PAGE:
Seagulls, is it? It must be frustrating to be a Senator intent on getting loads of work done and trying to reform the system from within. You toil day in day out, batting away suggestions your gig is handy, or sighing when your fellow politicians in America think you’re more important than you really are when you visit.
You fight for progressive amendments in legislation the public has no interest in (Senator John Crown recently proposed an amendment to legislation preventing doctors from talking about the HSE – the so-called "gagging clause" – which Leo Varadkar accepted.) You take on issues you're passionate about and try to raise awareness about them. And then some dose comes along and talks about seagulls.
Kerryman and Fianna Fáiler Ned O’Sullivan proclaimed Dublin seagulls had lost the run of themselves, taking to thieving small children’s lollipops. The gulls kept him awake at night in his Dublin apartment. These Dublin seagulls are more interested in eating human waste than looking for fish (as, oh, I don’t know, maybe more sophisticated Kerry seagulls might be).
It could be argued that Dublin seagulls are merely more highly evolved than seagulls in other parts of the country. I'm not sure how hot Senator O'Sullivan is on the evolving eating habits of chimpanzees in Africa, but he might like to pop across the road to Trinity College next time he's had a sleepless night. The school of geography there studied gangs of chimps who have taken to stealing crops in Rwanda rather than forage for their own food. Their are such successful robbers their thievery is altering farming practices. Stealing food is evolution in the animal kingdom.
There are those who think that Ireland’s international reputation is dragged through the dirt because we won’t let a lad in a stetson play his tunes, when it is in fact dragged down by our brutalisation of women, by jolly good fellows and so say all of UN. Yet it is also dragged down by the hokey silliness of trivial Father Ted-esque concerns like discussing seagulls in the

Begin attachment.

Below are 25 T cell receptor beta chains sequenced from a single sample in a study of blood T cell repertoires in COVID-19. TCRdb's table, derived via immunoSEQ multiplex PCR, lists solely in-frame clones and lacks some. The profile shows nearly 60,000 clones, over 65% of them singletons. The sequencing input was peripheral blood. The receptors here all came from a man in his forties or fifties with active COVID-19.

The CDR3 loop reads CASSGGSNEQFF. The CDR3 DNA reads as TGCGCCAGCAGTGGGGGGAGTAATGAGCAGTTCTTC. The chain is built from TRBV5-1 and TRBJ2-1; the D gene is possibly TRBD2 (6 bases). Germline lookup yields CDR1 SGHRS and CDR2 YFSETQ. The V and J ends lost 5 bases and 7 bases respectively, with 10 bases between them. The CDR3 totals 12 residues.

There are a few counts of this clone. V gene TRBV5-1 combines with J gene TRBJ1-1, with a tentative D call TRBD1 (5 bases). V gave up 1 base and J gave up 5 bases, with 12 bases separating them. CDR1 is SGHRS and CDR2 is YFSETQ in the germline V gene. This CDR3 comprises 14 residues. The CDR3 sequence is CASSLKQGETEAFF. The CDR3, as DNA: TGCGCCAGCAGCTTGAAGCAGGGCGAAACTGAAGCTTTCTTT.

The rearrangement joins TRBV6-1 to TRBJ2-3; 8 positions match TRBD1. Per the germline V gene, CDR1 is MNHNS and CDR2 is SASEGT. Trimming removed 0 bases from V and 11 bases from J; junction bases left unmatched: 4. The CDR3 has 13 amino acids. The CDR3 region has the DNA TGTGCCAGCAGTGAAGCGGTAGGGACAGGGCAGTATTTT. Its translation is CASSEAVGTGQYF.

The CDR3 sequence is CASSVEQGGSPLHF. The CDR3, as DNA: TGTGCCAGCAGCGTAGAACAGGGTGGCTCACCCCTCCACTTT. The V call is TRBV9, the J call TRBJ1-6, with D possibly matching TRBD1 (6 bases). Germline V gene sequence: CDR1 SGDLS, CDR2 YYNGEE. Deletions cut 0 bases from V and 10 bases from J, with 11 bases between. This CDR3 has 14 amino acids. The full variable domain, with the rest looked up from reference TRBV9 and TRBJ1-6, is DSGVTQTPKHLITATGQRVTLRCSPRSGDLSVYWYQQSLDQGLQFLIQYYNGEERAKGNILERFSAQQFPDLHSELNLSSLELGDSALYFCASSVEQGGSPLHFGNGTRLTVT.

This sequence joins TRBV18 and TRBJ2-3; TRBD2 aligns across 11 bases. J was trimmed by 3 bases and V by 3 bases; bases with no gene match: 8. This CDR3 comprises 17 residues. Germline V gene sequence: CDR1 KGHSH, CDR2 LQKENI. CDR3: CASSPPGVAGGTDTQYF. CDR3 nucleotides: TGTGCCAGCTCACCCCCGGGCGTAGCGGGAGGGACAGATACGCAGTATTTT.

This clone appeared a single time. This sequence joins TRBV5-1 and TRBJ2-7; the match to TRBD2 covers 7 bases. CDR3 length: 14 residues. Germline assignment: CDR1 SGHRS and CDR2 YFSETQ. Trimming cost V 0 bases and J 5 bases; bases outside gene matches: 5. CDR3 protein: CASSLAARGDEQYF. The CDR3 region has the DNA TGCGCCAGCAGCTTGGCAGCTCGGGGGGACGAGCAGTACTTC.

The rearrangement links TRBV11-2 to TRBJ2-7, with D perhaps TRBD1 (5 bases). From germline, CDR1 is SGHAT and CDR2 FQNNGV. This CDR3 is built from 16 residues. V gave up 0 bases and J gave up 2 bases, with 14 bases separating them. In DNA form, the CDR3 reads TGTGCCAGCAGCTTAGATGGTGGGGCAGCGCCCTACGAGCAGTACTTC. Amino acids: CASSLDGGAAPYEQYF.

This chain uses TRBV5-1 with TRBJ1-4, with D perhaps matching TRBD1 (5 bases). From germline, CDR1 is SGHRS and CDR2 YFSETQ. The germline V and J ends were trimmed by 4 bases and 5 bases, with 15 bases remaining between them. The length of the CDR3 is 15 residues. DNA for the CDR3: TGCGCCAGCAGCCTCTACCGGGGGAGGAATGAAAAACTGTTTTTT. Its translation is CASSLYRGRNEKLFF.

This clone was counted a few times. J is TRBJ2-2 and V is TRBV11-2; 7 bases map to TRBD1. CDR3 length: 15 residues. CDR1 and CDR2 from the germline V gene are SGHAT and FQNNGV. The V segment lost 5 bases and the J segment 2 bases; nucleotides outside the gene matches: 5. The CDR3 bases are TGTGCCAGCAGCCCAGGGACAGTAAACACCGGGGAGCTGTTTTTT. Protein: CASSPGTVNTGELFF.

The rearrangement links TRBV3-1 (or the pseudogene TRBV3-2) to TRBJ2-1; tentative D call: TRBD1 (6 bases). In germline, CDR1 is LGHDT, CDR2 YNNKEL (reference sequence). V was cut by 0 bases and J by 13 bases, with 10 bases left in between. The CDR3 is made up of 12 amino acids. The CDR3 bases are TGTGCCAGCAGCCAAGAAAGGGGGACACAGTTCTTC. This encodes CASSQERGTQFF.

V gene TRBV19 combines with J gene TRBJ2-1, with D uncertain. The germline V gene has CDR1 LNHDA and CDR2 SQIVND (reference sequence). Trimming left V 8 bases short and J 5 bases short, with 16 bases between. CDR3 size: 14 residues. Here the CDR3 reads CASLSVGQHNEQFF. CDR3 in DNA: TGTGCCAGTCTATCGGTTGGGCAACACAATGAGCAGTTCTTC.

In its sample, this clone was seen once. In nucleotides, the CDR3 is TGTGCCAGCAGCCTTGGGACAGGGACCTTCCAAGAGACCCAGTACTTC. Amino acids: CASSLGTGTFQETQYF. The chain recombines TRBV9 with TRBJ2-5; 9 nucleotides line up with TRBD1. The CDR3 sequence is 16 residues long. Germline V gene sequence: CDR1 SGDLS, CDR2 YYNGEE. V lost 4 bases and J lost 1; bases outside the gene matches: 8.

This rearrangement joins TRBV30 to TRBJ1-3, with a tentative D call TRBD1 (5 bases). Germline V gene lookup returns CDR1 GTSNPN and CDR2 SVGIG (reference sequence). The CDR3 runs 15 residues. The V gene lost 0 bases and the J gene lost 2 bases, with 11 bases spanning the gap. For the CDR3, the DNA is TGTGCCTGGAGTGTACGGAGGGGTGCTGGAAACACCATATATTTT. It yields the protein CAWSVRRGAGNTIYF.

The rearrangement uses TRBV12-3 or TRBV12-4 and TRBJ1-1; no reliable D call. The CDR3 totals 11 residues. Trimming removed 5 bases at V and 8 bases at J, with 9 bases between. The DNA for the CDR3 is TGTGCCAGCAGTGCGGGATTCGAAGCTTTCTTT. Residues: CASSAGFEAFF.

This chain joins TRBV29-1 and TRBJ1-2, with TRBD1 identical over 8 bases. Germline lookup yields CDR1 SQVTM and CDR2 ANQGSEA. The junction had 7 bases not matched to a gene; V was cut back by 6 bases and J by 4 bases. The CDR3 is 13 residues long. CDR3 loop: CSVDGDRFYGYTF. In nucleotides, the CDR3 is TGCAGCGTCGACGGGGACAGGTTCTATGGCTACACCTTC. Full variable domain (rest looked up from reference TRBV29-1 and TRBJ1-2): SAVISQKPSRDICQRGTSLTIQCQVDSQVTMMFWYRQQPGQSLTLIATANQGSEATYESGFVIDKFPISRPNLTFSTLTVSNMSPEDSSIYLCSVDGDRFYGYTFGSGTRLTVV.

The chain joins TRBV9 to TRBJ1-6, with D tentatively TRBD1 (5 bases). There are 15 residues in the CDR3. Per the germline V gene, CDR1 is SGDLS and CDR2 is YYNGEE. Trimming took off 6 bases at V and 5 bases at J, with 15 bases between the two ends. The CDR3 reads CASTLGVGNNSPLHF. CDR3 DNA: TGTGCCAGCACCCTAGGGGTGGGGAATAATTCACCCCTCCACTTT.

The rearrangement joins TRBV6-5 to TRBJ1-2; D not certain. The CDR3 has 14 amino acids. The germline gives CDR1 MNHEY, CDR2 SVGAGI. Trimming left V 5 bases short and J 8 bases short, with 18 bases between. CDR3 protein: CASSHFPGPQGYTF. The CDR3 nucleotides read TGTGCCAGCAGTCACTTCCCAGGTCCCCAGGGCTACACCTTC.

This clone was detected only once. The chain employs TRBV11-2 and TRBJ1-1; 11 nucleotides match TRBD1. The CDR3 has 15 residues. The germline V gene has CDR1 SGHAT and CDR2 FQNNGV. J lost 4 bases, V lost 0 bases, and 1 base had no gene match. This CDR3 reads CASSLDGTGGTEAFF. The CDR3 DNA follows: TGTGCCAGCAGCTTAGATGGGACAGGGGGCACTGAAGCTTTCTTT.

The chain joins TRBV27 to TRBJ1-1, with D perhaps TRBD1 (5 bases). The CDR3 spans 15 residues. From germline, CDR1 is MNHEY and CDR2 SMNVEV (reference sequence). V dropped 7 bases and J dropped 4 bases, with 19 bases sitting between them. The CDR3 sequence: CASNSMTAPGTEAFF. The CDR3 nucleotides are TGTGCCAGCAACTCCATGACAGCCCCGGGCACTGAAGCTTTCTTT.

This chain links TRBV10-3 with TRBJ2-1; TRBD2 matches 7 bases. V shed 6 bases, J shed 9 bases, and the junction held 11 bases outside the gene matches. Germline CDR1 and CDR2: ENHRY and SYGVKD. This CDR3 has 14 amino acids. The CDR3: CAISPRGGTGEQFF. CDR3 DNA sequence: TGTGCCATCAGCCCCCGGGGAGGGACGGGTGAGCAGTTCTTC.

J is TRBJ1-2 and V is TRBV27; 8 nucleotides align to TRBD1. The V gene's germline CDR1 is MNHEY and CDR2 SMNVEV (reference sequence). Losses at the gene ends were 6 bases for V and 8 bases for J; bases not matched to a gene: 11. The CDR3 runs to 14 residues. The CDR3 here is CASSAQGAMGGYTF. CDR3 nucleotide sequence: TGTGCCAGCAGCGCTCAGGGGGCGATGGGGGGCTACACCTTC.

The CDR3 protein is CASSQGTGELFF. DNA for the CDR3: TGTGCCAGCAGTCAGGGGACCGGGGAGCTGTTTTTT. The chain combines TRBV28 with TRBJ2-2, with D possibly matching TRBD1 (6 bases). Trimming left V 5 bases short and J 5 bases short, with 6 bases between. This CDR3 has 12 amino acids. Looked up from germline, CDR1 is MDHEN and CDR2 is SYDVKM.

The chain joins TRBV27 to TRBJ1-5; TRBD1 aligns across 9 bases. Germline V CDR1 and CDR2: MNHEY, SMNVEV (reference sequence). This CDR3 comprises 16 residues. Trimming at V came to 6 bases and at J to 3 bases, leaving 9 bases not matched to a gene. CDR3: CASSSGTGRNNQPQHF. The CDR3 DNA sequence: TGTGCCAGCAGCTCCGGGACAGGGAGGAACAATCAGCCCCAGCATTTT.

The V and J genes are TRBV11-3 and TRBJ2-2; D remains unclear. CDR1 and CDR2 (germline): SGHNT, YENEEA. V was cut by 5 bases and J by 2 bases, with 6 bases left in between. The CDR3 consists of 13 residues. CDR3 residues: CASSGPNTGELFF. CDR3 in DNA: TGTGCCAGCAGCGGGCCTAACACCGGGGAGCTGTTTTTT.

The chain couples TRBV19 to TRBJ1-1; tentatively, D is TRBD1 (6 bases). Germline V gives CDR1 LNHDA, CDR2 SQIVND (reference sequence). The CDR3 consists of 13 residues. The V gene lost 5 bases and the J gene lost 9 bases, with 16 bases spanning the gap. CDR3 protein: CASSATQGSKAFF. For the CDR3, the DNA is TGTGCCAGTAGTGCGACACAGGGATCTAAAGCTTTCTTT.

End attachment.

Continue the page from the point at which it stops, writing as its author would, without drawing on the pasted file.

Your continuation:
. The Senator says the seagulls have lost the run of themselves, to which the seagulls squawked “pot meet kettle” before continuing to plot the downfall of the nation. Perhaps they should ask O’Sullivan’s party for advice on that mission.
The squawking isn't limited to birds in these parts. The Seanad continues to need reality checks as it exists in a weird limbo since the silly referendum on its abolishment was defeated. The Seanad should be reformed, but that's not happening. While reform of the Seanad used to be topical, that seems to be fading, and talking about seagulls isn't doing its repletion any good. The promises of reform which Labour and Fine Gael paraglided into government on in the winds of change turned out to be just bluster.
People are still talking about reform. Labour Senator
tweeted last week, “In my opinion, the party whip system is the single greatest obstacle to real Seanad reform.” Sounds like he’s up to lots of noble work then. Mind you, he also posted a photo of himself with
Members Supporters Club”. I don’t know if that’s a fancy name for the Dáil bar.
We need to keep talking about reform because otherwise, any progress made is just stop-gap stuff, like Phil Hogan’s parting gift in non-reform, the Electoral (Amendment) (No 4) Bill that allows the assistant clerk of the Dáil to perform the functions of the clerk. This Bill was introduced so a Senate byelection can take place, something the 1947 Electoral Act won’t allow unless there’s a clerk in place, and the Dáil clerk retired last year and has yet to be permanently replaced, for some reason. The byelection needs to happen tout de suite because the Government needs to get its majority back.
Ducks in a row
left the nest for
, the Government’s been in the minority, 29 to 30. And since the Seanad is not actually properly democratic, a Fine Gaeler needs to be plucked out from somewhere so all the ducks are in a row, just in case there would accidentally be real and robust challenges to legislation forwarded by Government.
Fine Gael’s profoundly negative attitude towards the reform of the Seanad thumbs a nose at the electorate. It can be interpreted as “if they didn’t let us get rid of it, then they’ll have to put up with it broken”.
Unfortunately the Seanad also has an image problem, begging to be taken seriously yet coming up with headline-grabbing silliness. While overzealous seagulls might be a bit of a gas, the public engaging with one of the houses of the Oireachtas, having a proper democratic hand in the election of its members, and giving it something to do, is serious stuff. When is the Government going to get to that?